A New York soldier who was reported missing in the Pacific theater of World War II 70 years ago will be buried with full military honors at Arlington National Cemetery after his remains were identified using DNA tests.
Army Pfc. Bernard Gavrin, of Brooklyn, was reported missing on July 7, 1944 while fighting on Saipan, in the Northern Mariana Islands of the western Pacific Ocean. His regiment had come under attack from the Japanese and suffered many casualties.
Gavrin was declared dead the following year, and his remains were deemed unrecoverable in 1948. However, the South Florida Sun-Sentinel reported that excavations by a Japanese non-profit group last August had uncovered Gavrin’s dog tags, as well as graves containing the remains of several American troops.
The paper reported that the dog tags bore Gavrin’s home address, and listed his next-of-kin as his father, Max. The remains were turned over to the Joint POW/MIA Accounting Command in Hawaii for testing. Gavrin’s identity was confirmed using a family member’s DNA.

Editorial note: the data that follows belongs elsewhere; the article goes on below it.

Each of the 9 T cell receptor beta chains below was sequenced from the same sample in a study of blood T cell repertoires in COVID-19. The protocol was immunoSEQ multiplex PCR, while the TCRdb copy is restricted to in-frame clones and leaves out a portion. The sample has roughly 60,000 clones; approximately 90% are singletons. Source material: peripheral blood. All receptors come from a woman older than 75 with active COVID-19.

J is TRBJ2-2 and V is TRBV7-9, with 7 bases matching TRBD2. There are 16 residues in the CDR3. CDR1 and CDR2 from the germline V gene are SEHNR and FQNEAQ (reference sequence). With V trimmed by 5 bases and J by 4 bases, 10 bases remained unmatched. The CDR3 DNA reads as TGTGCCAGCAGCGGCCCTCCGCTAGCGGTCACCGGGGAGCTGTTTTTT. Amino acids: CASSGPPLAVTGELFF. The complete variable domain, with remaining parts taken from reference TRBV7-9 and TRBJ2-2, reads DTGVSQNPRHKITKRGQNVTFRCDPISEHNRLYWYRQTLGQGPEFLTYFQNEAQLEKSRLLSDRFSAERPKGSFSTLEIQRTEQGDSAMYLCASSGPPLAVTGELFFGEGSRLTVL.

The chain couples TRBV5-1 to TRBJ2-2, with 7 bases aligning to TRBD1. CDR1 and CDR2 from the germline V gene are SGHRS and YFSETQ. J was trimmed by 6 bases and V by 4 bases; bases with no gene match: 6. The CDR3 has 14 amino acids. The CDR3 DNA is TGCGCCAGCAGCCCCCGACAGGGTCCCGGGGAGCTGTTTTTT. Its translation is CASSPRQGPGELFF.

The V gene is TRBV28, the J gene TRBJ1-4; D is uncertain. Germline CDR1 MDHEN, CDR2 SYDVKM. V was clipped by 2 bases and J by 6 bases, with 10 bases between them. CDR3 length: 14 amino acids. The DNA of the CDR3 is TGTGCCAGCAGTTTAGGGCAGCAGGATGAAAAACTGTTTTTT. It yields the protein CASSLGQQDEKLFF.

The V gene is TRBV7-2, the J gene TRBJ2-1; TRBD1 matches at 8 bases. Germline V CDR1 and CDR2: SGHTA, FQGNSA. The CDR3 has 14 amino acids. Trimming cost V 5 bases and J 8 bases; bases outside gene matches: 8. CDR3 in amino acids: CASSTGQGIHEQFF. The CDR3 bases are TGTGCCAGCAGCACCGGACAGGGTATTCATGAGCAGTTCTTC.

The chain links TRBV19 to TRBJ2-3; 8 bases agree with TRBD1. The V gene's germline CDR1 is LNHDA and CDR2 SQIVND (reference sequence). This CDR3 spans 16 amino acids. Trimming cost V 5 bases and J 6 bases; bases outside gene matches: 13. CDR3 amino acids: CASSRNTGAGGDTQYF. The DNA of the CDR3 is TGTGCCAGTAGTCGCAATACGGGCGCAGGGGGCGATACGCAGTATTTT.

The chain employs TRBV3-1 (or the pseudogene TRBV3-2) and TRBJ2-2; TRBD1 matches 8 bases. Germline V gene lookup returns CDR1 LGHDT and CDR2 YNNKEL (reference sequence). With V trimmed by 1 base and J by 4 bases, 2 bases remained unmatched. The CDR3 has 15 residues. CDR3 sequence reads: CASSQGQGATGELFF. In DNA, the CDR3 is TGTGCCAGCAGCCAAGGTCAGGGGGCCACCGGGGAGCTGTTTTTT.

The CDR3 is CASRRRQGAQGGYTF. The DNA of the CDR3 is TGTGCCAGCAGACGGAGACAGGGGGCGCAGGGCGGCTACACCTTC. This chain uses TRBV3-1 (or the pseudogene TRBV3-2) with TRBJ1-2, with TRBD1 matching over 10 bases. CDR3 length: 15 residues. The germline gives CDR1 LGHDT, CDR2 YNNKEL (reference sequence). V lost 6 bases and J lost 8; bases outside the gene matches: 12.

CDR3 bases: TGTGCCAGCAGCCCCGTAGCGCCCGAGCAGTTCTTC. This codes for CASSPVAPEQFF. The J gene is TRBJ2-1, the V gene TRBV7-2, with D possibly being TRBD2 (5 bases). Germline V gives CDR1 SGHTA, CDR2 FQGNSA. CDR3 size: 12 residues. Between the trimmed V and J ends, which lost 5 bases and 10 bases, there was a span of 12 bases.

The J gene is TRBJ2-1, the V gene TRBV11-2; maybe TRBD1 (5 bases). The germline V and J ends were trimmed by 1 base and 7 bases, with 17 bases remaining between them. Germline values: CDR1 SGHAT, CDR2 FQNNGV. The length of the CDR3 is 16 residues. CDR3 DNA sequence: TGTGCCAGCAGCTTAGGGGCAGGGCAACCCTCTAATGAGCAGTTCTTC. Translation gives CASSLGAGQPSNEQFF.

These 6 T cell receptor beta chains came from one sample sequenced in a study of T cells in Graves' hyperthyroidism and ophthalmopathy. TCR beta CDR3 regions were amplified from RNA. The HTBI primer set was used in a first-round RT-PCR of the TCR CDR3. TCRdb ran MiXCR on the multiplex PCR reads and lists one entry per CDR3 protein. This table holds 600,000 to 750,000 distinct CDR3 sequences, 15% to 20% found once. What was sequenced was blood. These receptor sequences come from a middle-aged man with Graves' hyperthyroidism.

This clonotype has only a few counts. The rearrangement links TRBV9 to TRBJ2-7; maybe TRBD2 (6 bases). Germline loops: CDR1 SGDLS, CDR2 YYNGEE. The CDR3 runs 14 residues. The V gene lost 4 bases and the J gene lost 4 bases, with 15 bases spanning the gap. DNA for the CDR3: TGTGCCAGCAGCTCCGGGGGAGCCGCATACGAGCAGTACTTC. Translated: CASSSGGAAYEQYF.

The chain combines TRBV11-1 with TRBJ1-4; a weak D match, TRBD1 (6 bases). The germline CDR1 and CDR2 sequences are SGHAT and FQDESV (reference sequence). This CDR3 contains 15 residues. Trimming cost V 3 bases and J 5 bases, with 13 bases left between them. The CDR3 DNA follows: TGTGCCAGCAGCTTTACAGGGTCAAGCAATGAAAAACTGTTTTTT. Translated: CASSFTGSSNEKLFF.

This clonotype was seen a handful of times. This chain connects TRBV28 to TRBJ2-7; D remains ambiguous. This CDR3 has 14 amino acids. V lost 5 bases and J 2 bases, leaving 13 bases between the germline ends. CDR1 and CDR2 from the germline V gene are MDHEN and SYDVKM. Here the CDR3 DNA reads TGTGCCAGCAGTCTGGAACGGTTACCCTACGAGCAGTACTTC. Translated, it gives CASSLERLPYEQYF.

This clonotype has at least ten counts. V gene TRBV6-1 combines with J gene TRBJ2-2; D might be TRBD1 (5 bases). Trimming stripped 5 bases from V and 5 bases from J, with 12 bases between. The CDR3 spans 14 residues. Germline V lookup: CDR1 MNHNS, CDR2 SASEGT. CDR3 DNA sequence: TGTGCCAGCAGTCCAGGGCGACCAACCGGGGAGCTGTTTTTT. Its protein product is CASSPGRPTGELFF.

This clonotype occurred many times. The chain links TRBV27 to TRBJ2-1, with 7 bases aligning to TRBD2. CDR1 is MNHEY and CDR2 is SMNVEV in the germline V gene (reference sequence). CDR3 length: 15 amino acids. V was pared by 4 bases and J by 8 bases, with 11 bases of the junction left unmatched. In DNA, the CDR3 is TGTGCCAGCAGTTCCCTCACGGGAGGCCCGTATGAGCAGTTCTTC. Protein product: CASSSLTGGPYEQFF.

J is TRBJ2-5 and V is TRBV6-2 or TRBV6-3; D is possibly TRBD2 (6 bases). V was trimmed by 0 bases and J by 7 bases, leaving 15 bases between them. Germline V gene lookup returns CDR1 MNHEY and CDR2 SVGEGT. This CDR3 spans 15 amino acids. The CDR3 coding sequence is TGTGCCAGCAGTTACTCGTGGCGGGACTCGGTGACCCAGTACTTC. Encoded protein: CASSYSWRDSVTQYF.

Gavrin’s nephew, David Rogers, now 82, told the Associated Press he planned to be at the burial on Sept. 12. He said it was “absolutely incredible and unbelievable to all of us” that Gavrin would be laid to rest in “the most honorable place you could be buried in this country.”
Rogers, whose mother was Gavrin’s sister, said Gavrin was the youngest of three children and had enlisted in 1940. He said the last time he saw his uncle was when he was 8 years old. Rogers had injured himself, requiring stitches, and Gavrin went to his bedroom.
“He awakened me and kissed me on the forehead,” Rogers recalled.
Gavrin’s loss was shattering, Rogers said. When the telegram came and Gavrin’s mother, Rogers’ grandmother, opened it, “She let out a scream that lives with me to this day